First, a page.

Paradoxically, from the body of this revival we will begin to see the impetus of secularized national unification in the form of democracy spurred on by biblical morality/ethics. These aforementioned qualities would be the underpinnings of the US Constitution and principles embodied in the Declaration of Independence. In essence we see the dawn of a uniquely Christian-esque America and it appears uniquely guided by the Spirit of God, at least from a Christian point of view.

Such a fragmented and disjointed revival was bound to have atypical results. Although there were doctrinal differences and denominational squabbles, it is clear that the there was a unifying element in all of these disparate aspects of the Great Awakening. It is believed that between thirty and forty thousand people were affected in New England which amounted to 15-20% of the population. Thousands more were affected in the southern and middle colonies, perhaps as many as half a million which would’ve been half the population of the American colonies (Cairns 368, Noll-Christianity in America 114). From a socio-educational standpoint we see the founding of colleges such as Princeton, King's (Columbia), Rhode Island College (Brown University), Queens College (Rutgers), and so on that would provide shepherds for the many new congregations that began to spring up among the villages and towns of the American frontier (Noll-Christianity in America 115).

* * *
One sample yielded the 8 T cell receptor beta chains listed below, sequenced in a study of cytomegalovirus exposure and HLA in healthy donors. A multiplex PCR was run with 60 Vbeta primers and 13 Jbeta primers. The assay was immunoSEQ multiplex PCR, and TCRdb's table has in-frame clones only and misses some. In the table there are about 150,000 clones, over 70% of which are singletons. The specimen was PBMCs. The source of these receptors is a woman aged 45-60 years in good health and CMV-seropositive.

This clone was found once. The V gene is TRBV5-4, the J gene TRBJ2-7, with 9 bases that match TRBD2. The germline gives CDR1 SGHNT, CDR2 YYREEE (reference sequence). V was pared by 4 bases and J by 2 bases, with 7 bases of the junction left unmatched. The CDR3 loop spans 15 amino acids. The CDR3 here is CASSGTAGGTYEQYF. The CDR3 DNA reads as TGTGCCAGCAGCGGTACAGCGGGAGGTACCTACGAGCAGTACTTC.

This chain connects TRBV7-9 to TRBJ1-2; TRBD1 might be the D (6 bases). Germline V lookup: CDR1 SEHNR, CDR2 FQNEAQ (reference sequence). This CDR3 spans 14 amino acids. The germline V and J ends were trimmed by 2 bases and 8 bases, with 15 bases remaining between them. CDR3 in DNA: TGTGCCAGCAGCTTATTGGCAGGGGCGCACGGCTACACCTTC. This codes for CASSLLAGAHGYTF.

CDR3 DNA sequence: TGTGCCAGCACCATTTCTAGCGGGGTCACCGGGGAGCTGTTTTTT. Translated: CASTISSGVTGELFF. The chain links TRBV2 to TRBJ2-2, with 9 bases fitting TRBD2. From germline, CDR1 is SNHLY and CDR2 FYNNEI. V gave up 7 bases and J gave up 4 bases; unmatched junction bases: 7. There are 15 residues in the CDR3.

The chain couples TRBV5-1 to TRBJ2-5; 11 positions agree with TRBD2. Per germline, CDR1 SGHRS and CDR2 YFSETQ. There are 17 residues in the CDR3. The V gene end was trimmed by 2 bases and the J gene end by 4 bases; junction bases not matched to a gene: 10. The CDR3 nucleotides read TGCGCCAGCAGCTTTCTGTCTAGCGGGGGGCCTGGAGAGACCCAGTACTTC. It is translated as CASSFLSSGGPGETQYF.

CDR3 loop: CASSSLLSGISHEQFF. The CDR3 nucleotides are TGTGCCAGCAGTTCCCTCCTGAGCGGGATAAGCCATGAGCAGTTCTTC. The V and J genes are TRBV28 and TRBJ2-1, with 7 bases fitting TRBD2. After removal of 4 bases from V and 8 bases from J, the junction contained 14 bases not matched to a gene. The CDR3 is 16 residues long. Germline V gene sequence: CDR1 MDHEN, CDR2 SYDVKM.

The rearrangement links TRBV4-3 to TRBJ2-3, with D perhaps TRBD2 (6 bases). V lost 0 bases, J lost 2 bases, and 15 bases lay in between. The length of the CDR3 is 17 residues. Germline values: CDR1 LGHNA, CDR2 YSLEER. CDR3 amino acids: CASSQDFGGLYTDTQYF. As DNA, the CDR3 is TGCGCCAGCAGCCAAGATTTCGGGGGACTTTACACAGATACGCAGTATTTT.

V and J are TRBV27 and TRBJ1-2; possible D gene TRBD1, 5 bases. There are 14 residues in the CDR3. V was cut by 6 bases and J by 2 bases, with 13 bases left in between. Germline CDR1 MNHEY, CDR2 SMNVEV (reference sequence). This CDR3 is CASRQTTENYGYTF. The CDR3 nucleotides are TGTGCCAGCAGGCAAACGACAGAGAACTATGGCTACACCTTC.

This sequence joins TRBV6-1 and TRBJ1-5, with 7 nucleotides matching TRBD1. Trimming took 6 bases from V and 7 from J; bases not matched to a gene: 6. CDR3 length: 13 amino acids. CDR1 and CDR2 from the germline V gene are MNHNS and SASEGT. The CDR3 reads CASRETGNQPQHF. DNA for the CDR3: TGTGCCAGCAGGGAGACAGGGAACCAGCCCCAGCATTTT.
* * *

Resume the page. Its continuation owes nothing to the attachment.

We would see the initiation of missionary work among the Native Americans on a grand scale encouraged by men like Jonathan Edwards and David Brainerd (1718-1747). We even see that Whitefield founded an orphanage at Bethesda near Savannah, Georgia, for which he took up collections in his meetings (Rice 112).

As aforementioned we also begin to see a rather peculiar secular effect of this spiritual revival. We see the religious underpinnings that would begin to unite the American colonies into a tightknit self-governing democratic group. A factious and often time discordant group but a unified group none the less. They would be called to unite because of secular issues the largest of which would be the French and Indian Wars of 1754-63 (approx.). The wars wouldn’t be the overriding reason for the demise of the Awakening but they would be the Coup de grĂ¢ce.

[continued and concluded in Part III]